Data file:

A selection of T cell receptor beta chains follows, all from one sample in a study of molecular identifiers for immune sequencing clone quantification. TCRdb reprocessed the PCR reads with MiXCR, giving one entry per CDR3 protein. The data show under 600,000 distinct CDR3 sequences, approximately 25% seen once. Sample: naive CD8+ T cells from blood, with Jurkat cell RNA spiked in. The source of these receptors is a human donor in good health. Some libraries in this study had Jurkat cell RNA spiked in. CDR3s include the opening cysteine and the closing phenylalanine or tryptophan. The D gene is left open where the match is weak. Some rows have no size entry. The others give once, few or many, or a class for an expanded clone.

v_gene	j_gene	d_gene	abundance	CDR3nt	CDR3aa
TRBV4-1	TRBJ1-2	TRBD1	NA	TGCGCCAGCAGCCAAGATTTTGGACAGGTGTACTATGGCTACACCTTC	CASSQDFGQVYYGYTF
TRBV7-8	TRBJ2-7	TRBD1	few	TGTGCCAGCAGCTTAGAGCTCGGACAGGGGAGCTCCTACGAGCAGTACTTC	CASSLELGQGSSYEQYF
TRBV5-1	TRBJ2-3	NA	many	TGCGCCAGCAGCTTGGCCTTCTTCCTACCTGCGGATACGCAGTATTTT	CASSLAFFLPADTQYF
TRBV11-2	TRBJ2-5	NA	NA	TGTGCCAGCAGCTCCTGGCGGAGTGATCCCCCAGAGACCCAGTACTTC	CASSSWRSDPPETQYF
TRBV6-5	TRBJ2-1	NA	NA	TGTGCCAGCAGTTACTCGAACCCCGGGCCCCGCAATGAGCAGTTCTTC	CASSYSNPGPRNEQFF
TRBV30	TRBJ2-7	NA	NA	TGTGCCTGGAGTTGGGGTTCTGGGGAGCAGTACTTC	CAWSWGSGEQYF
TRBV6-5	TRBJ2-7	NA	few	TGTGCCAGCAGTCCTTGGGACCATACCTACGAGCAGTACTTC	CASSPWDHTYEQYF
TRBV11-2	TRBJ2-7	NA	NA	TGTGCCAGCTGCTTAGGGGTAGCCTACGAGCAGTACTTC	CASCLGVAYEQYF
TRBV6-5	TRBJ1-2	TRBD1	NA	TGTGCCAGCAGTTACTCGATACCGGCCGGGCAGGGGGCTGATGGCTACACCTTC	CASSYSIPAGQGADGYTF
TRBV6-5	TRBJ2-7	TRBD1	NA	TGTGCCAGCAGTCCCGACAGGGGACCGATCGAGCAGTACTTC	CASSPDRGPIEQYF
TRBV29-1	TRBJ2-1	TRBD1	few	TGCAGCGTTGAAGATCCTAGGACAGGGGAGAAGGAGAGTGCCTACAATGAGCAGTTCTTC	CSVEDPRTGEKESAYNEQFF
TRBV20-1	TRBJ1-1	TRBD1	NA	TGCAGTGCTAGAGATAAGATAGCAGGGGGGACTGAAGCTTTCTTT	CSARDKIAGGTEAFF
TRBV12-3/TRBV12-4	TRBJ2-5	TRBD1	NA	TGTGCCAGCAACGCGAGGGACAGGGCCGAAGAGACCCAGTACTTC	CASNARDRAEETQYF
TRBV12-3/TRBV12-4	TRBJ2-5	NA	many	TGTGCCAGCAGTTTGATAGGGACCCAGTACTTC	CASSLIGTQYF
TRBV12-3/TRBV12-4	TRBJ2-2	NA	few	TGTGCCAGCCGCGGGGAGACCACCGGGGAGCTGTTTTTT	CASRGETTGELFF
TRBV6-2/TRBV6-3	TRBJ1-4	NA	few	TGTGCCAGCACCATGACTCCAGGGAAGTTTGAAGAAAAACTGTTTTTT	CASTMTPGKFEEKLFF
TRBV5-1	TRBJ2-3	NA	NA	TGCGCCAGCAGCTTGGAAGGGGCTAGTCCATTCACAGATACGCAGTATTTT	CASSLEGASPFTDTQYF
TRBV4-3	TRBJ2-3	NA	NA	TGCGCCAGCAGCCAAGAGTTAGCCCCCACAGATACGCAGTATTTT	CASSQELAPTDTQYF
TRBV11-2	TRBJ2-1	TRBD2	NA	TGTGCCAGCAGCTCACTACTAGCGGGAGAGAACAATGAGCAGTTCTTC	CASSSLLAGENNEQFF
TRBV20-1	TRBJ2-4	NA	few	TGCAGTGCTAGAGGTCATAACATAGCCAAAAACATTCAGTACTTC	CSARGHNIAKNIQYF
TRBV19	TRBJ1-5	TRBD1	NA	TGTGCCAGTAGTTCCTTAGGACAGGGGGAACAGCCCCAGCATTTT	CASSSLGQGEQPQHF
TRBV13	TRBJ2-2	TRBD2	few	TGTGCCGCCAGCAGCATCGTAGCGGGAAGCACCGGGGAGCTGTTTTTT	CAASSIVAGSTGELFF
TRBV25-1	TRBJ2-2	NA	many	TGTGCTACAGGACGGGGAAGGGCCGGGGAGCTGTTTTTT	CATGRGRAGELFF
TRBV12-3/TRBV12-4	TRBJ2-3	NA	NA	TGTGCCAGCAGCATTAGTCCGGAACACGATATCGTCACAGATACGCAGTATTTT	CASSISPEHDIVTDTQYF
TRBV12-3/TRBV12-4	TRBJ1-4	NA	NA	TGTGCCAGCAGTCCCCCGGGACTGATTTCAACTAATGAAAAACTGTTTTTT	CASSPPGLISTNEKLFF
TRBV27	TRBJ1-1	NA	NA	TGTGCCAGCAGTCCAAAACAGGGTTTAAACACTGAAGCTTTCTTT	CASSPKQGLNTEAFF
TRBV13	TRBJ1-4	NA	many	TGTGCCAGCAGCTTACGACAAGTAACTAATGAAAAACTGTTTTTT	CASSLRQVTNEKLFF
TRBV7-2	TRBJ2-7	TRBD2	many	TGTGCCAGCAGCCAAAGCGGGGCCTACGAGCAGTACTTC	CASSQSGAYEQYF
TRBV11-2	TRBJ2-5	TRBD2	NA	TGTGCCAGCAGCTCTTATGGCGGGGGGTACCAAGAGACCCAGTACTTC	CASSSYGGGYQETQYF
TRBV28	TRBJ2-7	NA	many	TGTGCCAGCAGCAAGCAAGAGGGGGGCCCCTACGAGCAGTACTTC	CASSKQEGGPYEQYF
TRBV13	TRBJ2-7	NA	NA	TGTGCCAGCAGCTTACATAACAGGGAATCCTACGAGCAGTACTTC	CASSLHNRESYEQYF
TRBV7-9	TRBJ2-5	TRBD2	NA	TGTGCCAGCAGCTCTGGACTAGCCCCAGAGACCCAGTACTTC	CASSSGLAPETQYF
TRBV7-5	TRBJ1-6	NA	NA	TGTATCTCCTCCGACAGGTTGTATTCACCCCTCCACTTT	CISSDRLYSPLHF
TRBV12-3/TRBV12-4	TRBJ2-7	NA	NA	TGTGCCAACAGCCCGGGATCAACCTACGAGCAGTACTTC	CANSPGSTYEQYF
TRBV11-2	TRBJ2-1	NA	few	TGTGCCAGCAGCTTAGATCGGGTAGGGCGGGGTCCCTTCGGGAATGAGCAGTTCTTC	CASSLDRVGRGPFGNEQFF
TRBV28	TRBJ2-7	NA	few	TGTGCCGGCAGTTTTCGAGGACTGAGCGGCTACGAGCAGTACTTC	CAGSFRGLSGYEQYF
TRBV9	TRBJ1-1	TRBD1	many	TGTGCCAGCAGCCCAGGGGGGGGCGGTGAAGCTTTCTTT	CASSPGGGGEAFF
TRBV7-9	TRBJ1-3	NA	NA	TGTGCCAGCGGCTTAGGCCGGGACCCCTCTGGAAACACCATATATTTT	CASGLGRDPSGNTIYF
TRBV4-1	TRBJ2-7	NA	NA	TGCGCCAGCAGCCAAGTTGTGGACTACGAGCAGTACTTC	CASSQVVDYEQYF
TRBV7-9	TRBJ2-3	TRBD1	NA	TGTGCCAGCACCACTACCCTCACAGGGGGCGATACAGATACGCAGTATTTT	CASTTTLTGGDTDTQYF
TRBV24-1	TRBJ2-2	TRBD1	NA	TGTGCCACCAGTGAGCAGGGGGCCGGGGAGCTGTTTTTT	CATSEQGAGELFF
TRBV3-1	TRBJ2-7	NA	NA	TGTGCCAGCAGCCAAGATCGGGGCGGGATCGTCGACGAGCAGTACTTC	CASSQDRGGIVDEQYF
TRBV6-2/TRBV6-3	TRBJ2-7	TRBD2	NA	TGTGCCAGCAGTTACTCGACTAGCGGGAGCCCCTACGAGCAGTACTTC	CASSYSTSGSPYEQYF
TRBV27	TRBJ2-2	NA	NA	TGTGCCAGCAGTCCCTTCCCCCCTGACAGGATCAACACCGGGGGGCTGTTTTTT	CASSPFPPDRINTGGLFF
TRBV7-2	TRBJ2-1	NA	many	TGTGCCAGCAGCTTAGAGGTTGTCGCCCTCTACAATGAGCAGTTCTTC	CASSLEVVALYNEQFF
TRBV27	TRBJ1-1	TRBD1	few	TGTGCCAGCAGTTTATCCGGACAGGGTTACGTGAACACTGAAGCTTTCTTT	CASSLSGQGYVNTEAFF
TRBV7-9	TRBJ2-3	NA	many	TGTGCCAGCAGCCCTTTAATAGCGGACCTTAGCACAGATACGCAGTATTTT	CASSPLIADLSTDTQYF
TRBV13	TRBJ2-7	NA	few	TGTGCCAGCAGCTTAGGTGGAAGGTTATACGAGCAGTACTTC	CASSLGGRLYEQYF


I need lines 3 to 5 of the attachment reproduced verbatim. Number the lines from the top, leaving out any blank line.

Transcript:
TRBV4-1	TRBJ1-2	TRBD1	NA	TGCGCCAGCAGCCAAGATTTTGGACAGGTGTACTATGGCTACACCTTC	CASSQDFGQVYYGYTF
TRBV7-8	TRBJ2-7	TRBD1	few	TGTGCCAGCAGCTTAGAGCTCGGACAGGGGAGCTCCTACGAGCAGTACTTC	CASSLELGQGSSYEQYF
TRBV5-1	TRBJ2-3	NA	many	TGCGCCAGCAGCTTGGCCTTCTTCCTACCTGCGGATACGCAGTATTTT	CASSLAFFLPADTQYF